Farris leads the RMAC in scoring at 23.4 points per game while shooting 52.9%. He is also fourth in rebounding with 7.5 per game to lead FLC. His 3.9 assists per game also lead FLC and rank third in the conference. Doing it all, Farris also leads the RMAC with 15 blocked shots in only eight games played.

Sullivan is seventh in RMAC scoring at 18.8 points per game, and he is sixth in shooting percentage at 58.6%. Point guard Kolbi Betts ranks in the top 25 at 11.9 points per game. Austin Means leads Mines in rebounding at 6.1 per game and has averaged 1.2 blocked shots per game.

“Everything starts and stops with Sullivan,” Pietrack said. “Last time, he was special and we didn’t do a great job on him. He will get the proper attention from us and see if we can’t keep him closer to his average instead of giving up 30.

“And when you talk about Mines, Betts is, if not the best, right up there with the best guards in the league. They are lethal at the guard spot, and you have to compete well with them. We have to make more outside shots against them than we did last game when we only made 2-of-12 from 3. Our guards have to hold their own.”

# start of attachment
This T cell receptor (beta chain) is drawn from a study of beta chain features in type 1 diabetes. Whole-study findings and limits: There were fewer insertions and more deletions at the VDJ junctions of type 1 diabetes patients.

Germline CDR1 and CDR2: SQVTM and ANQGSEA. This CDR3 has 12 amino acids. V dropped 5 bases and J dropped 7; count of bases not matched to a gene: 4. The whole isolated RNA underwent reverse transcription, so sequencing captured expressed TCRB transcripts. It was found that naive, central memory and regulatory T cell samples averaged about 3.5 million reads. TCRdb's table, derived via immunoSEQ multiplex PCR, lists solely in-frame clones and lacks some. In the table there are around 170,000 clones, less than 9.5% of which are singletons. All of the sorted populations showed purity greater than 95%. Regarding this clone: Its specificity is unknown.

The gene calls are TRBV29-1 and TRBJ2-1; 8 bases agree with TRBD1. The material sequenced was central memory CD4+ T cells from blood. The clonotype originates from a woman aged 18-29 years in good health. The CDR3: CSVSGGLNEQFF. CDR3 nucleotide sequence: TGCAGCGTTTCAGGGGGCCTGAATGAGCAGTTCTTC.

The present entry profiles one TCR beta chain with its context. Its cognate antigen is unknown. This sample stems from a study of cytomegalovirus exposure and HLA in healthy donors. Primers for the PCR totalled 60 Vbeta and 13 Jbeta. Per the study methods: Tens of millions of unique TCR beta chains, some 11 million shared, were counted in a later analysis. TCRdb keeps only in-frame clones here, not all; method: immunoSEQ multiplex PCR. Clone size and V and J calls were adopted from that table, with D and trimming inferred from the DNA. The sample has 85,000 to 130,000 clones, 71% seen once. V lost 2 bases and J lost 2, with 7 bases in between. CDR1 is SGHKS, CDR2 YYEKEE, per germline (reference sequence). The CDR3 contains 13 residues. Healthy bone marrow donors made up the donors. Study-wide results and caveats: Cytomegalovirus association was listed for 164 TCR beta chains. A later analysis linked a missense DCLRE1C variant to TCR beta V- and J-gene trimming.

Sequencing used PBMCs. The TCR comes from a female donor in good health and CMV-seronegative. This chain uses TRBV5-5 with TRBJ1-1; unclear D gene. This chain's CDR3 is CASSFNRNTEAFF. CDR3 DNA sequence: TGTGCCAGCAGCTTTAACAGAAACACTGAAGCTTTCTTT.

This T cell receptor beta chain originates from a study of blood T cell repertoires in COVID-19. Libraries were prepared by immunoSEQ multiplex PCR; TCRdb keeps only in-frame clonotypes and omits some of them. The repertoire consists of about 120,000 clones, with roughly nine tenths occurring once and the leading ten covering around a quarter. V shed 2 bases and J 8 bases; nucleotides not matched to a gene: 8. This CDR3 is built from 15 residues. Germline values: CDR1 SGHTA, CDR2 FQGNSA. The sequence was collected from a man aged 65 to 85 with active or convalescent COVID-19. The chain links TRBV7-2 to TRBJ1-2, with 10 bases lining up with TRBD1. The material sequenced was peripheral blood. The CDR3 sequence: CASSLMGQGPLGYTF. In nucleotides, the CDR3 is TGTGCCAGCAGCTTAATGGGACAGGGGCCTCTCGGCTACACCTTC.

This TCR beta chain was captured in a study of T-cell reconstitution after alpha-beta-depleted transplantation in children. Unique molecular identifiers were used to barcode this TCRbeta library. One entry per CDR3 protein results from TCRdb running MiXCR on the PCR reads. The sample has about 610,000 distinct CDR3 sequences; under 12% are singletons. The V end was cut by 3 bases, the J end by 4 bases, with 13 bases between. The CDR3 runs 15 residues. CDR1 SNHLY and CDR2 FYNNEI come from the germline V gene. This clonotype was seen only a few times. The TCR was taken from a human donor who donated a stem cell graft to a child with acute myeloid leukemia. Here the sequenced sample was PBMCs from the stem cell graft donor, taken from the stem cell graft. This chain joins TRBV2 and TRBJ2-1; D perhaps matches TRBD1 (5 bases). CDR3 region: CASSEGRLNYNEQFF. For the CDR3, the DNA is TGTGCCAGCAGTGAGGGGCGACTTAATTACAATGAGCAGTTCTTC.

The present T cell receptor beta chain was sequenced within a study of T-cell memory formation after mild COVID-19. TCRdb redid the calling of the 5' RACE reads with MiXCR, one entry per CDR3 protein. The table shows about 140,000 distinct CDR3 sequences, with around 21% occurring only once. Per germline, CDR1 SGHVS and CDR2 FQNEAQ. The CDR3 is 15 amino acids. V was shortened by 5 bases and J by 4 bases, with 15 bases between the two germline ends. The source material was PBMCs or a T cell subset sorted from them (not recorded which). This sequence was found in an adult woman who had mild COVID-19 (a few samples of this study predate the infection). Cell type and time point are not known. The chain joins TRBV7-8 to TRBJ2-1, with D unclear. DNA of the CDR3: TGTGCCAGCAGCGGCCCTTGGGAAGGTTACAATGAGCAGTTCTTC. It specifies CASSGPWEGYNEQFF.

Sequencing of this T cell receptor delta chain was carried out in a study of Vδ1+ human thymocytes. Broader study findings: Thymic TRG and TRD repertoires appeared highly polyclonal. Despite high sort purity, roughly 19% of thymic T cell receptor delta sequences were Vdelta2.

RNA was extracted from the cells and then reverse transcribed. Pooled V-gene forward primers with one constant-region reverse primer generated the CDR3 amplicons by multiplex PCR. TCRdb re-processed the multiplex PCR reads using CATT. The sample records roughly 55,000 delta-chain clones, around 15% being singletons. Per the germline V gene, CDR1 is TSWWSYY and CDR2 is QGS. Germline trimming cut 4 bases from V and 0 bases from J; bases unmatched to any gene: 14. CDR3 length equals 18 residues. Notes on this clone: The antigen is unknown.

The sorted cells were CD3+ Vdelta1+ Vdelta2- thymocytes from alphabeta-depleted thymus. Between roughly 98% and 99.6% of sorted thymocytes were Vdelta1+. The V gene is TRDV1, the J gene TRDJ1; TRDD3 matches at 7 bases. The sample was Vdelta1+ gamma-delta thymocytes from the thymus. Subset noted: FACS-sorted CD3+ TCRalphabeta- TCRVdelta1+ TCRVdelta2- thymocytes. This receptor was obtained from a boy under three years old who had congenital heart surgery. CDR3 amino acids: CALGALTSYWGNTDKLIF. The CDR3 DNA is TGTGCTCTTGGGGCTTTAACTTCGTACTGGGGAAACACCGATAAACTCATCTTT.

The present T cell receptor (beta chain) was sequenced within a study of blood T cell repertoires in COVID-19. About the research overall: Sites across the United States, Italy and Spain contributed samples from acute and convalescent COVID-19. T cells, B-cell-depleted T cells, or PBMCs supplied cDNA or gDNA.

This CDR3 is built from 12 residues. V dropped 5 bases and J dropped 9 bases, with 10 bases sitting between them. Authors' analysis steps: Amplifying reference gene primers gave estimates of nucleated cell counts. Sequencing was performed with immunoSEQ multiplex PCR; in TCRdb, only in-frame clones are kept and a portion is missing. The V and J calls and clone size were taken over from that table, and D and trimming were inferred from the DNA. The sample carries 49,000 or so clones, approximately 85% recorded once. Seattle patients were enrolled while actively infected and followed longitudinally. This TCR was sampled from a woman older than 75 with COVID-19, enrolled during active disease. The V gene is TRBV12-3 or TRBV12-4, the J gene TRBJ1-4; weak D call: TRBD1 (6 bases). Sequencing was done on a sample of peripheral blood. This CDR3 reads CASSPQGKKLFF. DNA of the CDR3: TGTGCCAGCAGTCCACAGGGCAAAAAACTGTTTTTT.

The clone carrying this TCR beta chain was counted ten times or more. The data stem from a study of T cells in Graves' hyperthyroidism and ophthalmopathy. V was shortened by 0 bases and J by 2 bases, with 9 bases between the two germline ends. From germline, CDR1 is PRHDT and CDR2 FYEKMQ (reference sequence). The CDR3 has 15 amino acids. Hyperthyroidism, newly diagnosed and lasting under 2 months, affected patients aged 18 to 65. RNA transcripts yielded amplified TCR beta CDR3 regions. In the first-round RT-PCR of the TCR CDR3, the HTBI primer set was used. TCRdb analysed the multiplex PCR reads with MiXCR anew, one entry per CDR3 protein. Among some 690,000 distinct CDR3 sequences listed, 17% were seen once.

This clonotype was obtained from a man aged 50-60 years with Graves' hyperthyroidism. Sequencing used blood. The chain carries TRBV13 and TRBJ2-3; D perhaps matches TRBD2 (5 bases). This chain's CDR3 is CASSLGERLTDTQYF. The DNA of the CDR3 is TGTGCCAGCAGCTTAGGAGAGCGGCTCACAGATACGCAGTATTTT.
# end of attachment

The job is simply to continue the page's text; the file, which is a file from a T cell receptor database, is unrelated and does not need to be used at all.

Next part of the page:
Will Wittman of Fort Lewis College is shooting better than 58% from the field this season. The Skyhawks will turn to him for big help against No. 1 Colorado School of Mines on Friday.

Behind Farris, FLC has received 10.7 points per game from senior wing Will Wittman and 10 per game from junior forward Brenden Boatwright, who shined against Mines earlier this season and has excelled on both ends of the floor during FLC’s last five games. He has averaged 4.3 rebounds per game and has become renowned for his ability to draw multiple charges per game.

FLC sophomore guard Akuel Kot has caught fire of late and has averaged 9.8 points per game. FLC will need guards Corey Seng, Cesar Molina and Dunnell “Scottie” Stafford all to have big nights defensively against Mines’ taller guards.

It will be another big showdown between Mines head coach Pryor Orser, now in his 20th season, and FLC’s Pietrack and Steffensen. The two sides have squared off with conference championships on the line in recent years in a match of two of the best coaching staffs in all of Division II basketball.

“We have championship coaches on both sidelines. Obviously, Pryor Orser and Brad Schick do an unbelievable job, and Orser is a hall of fame coach,” Pietrack said. “For coach Steff and I, it’s no different. You’re gonna get another team well coached that won’t make mistakes. In games like this, you prepare your team the best you can knowing you have to play close to mistake free. It’s a fun challenge. We’ve struggled of late against Mines, but we’re not the only ones. The whole league has.

“We have confidence in what we’re doing and the direction we’re going. They’re the cream of the crop of our league, and we’re trying to get ourselves back to that level.”